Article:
For this purpose, in some electronic apparatuses, sensor devices have been introduced for detection of control actions imparted by the user (for example, inertial sensors, such as accelerometers or gyroscopes). In particular, the use of MEMS (micro-electromechanical systems) sensors, made with semiconductor technologies, has proven advantageous given their small dimensions and consequent small area occupation. A microprocessor circuit, supervising the general operation of the electronic apparatus, is able to determine user control actions and to activate corresponding functions or programs within the apparatus, via monitoring of the detection signals generated by the sensor devices.

Moreover, the use of detection signals coming from sensor devices on board the electronic apparatuses has been proposed for recognition, via suitable processing operations, of particular apparatus conditions, such as for example, a condition of free fall, or of reactivation from stand-by (wake-up function).

Solutions of this sort, although having the potential advantage of simplifying the interface and improving the general functionality of electronic apparatuses, have the problem of burdening the apparatus microprocessor circuit with continuous monitoring of the detection signals from the sensor devices, and processing of the same signals for recognition of the control actions exerted by the user or of the aforesaid conditions (more in general, of “events” associated to the electronic apparatuses). There follows a general degradation of the performance of the electronic apparatus, and/or a poor promptness thereof in recognizing the aforesaid events.

In order to overcome this problem, the integration within the sensor devices of event-recognition related functions has recently been proposed. In particular, a dedicated integrated circuit has been associated to a detection structure of these devices, the circuit being designed to carry out simple processing operations based on the signals generated by the detection structure for recognition of given events (for example, free-fall or wake-up events). Upon recognition of an event, the integrated circuit generates an interrupt signal for the microprocessor circuit of the electronic apparatus that incorporates the sensor device so that it can promptly activate appropriate actions associated to the detected event, this without using internal resources for event recognition.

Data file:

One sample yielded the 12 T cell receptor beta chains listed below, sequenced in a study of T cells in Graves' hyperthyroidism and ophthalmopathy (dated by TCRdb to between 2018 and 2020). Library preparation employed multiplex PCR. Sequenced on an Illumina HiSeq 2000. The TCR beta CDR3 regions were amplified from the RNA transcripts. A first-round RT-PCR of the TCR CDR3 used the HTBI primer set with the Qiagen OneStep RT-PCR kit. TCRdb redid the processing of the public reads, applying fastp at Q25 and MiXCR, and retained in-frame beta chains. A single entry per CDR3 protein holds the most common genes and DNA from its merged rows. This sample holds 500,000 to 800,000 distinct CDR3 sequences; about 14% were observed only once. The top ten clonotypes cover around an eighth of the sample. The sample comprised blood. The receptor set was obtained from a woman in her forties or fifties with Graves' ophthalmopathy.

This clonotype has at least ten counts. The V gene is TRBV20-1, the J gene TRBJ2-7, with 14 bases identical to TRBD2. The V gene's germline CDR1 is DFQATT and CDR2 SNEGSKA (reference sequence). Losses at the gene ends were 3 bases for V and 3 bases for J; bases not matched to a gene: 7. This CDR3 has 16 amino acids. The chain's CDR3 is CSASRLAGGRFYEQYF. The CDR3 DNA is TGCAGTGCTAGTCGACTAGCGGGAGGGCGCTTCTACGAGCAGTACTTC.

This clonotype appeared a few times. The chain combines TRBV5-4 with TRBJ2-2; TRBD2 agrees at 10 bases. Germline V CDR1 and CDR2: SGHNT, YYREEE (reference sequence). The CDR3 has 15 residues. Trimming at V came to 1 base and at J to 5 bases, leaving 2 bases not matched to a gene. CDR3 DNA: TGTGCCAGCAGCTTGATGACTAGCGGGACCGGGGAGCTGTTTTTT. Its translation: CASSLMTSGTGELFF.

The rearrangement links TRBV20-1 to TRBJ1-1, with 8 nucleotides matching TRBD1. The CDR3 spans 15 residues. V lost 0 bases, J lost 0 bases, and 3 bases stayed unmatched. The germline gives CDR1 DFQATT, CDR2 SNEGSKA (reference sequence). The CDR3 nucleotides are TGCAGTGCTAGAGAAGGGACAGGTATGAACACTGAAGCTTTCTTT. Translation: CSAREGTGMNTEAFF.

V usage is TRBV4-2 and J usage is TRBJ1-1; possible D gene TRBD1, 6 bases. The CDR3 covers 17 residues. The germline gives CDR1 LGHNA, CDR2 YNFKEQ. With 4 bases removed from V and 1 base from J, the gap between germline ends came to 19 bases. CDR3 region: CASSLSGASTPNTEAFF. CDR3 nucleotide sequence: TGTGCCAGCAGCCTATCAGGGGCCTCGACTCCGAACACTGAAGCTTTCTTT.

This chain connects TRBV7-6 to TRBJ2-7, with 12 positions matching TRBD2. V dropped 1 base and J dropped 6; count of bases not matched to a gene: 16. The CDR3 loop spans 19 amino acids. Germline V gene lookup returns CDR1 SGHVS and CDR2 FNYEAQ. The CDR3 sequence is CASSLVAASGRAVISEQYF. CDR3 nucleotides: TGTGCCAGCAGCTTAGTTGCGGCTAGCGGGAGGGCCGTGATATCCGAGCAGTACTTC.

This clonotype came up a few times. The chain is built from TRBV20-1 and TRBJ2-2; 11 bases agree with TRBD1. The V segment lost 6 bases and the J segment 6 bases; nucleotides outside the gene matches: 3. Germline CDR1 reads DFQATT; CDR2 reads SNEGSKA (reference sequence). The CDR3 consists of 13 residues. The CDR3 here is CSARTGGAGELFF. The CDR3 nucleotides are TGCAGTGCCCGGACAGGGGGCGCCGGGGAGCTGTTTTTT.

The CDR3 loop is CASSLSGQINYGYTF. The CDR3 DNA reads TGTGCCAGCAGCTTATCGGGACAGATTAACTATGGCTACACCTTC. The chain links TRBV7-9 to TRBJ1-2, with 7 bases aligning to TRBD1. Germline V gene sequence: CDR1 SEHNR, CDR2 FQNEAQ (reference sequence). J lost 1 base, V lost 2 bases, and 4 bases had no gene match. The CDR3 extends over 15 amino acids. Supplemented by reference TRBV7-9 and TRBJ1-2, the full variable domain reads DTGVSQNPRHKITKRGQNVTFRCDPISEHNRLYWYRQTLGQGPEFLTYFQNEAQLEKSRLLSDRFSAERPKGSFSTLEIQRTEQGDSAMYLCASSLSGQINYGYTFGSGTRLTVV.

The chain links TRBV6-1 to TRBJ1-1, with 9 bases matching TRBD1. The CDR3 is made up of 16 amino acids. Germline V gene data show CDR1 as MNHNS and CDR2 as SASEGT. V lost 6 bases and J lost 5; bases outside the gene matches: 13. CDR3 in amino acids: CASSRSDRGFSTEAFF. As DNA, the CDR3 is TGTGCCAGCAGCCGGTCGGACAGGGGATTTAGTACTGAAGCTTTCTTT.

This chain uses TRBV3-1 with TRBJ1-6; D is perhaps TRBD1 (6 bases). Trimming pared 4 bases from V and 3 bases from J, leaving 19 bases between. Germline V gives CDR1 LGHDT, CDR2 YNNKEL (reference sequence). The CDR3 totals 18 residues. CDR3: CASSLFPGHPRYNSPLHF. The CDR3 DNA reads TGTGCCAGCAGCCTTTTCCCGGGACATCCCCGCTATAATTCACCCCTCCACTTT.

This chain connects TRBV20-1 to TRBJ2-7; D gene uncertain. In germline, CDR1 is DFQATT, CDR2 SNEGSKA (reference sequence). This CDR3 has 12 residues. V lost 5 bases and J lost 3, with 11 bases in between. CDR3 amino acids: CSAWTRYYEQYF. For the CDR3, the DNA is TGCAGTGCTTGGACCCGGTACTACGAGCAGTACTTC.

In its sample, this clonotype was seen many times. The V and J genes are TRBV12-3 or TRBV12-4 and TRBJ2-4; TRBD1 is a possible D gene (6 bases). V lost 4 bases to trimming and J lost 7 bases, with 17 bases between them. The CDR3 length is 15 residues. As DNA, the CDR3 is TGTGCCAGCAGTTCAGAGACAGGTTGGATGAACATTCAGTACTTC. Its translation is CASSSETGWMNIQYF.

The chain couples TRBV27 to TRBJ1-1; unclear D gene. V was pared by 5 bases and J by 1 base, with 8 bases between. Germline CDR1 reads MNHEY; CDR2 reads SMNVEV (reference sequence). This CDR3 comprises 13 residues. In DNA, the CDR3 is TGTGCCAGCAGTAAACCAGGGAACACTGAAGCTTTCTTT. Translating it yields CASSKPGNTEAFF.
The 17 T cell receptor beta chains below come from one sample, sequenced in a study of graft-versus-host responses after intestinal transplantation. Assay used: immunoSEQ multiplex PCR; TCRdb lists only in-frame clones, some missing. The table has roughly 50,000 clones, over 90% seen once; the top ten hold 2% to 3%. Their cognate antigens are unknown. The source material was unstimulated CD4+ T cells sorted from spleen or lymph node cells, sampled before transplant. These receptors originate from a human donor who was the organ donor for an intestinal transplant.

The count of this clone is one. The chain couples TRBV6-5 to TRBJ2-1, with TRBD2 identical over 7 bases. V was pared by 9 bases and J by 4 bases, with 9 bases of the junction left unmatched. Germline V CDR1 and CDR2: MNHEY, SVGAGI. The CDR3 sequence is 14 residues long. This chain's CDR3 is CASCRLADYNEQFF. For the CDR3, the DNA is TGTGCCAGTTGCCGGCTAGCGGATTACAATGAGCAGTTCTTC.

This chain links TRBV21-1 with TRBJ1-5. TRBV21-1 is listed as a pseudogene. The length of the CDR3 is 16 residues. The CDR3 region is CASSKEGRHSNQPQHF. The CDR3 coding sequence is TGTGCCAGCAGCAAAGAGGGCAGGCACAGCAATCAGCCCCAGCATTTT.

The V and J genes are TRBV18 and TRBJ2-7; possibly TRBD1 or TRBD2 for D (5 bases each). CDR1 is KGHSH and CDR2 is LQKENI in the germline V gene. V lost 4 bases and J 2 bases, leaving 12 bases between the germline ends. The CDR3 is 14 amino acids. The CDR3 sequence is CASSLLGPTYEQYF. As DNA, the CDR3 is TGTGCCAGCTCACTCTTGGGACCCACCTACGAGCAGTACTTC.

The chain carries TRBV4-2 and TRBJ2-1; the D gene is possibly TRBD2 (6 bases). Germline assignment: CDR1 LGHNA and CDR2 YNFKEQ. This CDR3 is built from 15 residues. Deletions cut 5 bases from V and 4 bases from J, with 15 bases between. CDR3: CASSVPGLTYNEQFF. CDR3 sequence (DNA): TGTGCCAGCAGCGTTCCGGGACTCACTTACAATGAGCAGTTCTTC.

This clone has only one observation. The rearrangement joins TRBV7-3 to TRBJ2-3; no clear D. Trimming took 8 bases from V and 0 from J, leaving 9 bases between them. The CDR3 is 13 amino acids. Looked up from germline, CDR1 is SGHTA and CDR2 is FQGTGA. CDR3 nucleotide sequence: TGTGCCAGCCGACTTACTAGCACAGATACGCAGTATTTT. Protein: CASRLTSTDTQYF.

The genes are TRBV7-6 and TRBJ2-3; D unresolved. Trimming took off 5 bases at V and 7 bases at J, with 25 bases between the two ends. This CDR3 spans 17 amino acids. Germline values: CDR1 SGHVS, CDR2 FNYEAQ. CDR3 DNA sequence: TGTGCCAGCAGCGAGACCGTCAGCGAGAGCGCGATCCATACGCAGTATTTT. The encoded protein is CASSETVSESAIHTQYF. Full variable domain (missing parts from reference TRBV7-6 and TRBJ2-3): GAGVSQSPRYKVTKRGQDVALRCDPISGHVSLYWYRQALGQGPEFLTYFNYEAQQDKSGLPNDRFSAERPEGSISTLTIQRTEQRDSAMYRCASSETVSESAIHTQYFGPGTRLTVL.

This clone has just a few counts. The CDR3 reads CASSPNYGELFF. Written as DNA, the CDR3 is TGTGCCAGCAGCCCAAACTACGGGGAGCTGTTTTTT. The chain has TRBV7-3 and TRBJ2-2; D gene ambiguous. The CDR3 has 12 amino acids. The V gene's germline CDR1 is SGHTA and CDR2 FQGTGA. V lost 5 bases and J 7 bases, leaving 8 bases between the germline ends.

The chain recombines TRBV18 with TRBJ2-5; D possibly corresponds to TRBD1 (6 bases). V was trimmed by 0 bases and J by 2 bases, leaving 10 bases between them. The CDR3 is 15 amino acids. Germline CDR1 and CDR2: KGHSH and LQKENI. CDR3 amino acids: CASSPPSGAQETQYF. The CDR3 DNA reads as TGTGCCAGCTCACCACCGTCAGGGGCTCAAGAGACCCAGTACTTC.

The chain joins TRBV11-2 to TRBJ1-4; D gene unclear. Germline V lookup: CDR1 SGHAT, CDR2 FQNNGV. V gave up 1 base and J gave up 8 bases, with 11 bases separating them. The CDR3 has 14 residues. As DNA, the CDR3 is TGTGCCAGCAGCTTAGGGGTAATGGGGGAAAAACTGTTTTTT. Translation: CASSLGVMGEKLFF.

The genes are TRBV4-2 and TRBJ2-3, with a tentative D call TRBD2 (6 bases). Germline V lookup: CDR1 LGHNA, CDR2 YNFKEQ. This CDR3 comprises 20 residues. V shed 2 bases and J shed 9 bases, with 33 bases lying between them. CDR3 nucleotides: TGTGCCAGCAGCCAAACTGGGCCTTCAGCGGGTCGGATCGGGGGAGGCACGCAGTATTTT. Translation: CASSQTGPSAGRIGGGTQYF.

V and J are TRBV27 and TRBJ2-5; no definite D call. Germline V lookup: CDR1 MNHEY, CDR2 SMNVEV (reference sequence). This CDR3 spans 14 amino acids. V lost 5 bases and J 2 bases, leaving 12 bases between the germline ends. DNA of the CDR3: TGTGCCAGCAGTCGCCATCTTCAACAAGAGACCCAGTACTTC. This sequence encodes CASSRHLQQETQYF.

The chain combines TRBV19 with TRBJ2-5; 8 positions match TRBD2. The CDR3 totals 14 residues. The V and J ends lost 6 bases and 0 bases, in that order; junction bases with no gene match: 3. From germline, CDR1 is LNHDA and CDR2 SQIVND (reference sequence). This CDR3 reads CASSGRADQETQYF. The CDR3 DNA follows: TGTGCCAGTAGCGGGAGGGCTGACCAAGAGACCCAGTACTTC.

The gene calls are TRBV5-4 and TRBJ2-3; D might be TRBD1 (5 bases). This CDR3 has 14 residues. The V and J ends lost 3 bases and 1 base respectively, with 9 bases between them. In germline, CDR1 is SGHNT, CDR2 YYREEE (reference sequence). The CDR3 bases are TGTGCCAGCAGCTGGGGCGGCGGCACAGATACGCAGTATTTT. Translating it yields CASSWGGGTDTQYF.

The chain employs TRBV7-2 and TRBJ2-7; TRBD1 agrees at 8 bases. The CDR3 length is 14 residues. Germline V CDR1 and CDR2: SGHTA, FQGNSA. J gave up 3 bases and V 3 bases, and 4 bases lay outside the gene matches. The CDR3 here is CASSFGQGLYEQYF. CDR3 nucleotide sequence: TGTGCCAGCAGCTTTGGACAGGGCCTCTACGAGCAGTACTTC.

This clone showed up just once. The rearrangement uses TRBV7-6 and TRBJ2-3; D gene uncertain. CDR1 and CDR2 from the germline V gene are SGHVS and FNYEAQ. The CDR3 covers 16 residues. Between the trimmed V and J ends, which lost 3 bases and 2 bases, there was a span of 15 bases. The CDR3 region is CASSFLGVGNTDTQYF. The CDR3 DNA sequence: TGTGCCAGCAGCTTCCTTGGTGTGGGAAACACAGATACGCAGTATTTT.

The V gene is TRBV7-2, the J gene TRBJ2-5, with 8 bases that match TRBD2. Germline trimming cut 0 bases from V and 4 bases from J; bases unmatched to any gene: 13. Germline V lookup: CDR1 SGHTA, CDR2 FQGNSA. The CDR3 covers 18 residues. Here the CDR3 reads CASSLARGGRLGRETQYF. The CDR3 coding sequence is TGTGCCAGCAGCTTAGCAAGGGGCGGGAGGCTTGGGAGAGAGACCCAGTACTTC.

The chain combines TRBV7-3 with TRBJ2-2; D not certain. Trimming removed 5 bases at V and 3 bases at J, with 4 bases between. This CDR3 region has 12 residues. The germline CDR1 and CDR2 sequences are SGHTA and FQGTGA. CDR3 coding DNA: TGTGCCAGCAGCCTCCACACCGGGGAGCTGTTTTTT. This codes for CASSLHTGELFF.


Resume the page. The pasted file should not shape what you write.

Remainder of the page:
However, also due to the small amount of resources and the small area available for integration within the sensor devices, the aforesaid integrated circuits are not currently able to carry out complex processing operations on the detection signals, necessary for example, for recognition of particular (e.g., multiple) events, so that the computational burden for the microprocessor circuits on board the portable apparatuses in given applications remains high.

BRIEF SUMMARY

One embodiment of the present invention overcomes the aforesaid problems and disadvantages and provides a sensor device, provided with an integrated circuit for processing detected signals, that will be able to identify even particular or multiple events.

According to one embodiment of the present invention, a sensor device is consequently provided, the sensor device including:

a sensing structure configured to generate at least a first detection signal; and a dedicated integrated circuit coupled to said sensing structure and configured to detect, as a function of said first detection signal, at least a first event associated to said electronic apparatus, and to generate a first interrupt signal upon detection of said first event, wherein said dedicated integrated circuit is configured to detect said first event as a function of a change over time (i.e., temporal evolution) of said first detection signal.

BRIEF DESCRIPTION OF THE SEVERAL VIEWS OF THE DRAWINGS

For a better understanding, one or more embodiments are now described, purely by way of non-limiting and non-exhaustive examples and with reference to the attached drawings, wherein:

FIG. 1 is a block diagram of an electronic apparatus having a sensor device according to one embodiment of the present invention;